As others have pointed out, Vanier is a tricky case among the long list of sexual predators because of the nature of his work. He can’t be compared to the many men shamed by the #MeToo movement because his work, unlike theirs, purported to be true. It’s easier to boycott Harvey Weinstein’s films or R Kelly’s music because we know they’re not meant to be reflective of reality — they’re usually just there to entertain us rather than to shape our thoughts or behaviour in any meaningful way, so we have less trouble cutting them out of our lives.
Vanier, meanwhile, claimed to be telling us the truth. He told us that God loved all of us without exception, that those with physical and mental impairments were particularly close to God’s heart and that, as such, we ought to treat them with the same kindness and compassion. So when we learned that Vanier wasn’t so worried about kindness and compassion when it came to able-bodied women, many of our deeply-held beliefs ‒ both about God and about ourselves ‒ were called into question.

I’ve read a lot of articles from people who have wrestled with this same dilemma about Vanier and his legacy, and each of them seem to have come to different conclusions. Some have said that the findings of his abuse show how good and evil can and do coexist in each of us; how none of us are free from sin and so we should avoid thinking that anyone else is (especially as the findings came out near the start of Lent, which has historically been a time for reflection and prayer on this theme). That to me feels too charitable, because it suggests it’s somehow natural or inevitable for men to act like that ‒ we’re all sinful, the logic goes, so it could just as easily have been me or my dad or my brother or any of my male friends being abusive. I’m also uncomfortable with any suggestion that Vanier’s sin was no worse or less forgivable than anyone else’s. I find it easier to forgive someone who cuts in front of me in a supermarket checkout queue than someone who secretly abuses vulnerable, trusting women in God’s name and leaves them traumatised for decades, and I’ve got to believe even our most respected clergy do too.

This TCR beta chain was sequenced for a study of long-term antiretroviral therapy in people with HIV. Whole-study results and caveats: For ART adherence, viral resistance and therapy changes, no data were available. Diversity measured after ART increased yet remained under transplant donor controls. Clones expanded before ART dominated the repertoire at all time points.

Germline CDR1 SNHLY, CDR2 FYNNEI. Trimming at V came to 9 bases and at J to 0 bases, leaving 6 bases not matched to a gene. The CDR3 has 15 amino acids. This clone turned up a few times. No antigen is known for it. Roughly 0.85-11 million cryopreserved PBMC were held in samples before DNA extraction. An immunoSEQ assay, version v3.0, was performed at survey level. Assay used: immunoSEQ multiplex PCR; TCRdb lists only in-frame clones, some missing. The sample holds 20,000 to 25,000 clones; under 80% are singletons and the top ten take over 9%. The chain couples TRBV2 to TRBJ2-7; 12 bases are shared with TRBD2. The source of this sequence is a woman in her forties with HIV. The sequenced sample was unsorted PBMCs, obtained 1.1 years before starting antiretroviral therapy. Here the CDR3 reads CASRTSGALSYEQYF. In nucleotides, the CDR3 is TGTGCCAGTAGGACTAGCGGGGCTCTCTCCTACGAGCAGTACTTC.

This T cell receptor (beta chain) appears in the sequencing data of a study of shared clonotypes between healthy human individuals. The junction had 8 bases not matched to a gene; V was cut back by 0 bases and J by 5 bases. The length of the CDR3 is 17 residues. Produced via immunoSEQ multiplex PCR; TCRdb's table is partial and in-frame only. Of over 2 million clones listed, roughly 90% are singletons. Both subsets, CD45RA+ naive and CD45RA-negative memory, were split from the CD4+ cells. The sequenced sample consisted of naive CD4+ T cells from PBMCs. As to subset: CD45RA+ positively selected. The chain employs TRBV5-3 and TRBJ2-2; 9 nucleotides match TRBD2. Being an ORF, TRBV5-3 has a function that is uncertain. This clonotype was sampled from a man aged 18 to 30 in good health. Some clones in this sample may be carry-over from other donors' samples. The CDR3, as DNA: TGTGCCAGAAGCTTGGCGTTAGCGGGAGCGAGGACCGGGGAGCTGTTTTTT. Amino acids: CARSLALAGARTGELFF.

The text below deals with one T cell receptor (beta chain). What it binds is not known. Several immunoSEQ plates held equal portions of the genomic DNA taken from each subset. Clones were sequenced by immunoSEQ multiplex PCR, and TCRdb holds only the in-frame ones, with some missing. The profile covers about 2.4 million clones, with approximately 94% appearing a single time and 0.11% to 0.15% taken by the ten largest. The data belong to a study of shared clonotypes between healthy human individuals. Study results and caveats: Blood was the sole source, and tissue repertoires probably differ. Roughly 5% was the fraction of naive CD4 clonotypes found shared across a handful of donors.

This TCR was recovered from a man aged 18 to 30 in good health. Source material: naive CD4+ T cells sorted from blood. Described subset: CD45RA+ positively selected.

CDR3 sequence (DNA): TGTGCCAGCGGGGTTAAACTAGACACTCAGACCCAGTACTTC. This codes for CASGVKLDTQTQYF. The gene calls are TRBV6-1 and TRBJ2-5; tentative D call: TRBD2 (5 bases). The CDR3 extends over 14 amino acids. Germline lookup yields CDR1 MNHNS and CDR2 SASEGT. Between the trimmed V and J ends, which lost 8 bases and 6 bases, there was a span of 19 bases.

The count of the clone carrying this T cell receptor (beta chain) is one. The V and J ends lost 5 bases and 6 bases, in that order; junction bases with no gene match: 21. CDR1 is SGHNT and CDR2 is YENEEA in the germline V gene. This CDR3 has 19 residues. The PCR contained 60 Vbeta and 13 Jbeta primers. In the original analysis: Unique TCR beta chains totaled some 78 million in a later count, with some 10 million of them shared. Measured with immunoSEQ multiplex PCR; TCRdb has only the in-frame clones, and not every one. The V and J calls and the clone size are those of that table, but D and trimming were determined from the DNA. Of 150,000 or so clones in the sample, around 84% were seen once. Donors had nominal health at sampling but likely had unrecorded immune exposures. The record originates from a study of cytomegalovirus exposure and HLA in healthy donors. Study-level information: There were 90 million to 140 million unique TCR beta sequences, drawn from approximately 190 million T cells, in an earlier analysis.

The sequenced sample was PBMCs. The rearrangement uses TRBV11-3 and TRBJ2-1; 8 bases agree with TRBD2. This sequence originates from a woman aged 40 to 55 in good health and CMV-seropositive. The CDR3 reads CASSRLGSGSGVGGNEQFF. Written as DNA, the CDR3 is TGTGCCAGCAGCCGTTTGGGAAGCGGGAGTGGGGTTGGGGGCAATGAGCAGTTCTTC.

I’d like to be ending this piece with some sort of resolution — a clear decision either to discard Vanier’s work totally or to keep using it but with massive caveats. But the truth is I’m still not at the point where I can make that choice, and might not be for a long time yet. A big part of me is very reluctant to let this man’s work go when it had such a huge impact on my spiritual development, but an equally big part of me is worried about what message it might send to Vanier’s victims, and to victims of sexual abuse more generally, if I didn’t.
Which brings me to my final point — that maybe what’s causing me all this uncertainty is the thought that, as a man, I might not the best person to decide on the best thing to do after all. As I said before, I’ll never fully understand what it’s like to suffer this kind of abuse or live in fear of it, and therefore I’ll never fully understand what suggests an endorsement of abuse and what doesn’t. We men may be the ones responsible for creating a rape-free world, but without women sharing their views and showing us where the problems lie, we won’t have a clue how to go about it.

So to any women reading this, whether you were familiar with Jean Vanier and his work or not: what should I do? What would you do?

Aspiring journalist from Bristol, UK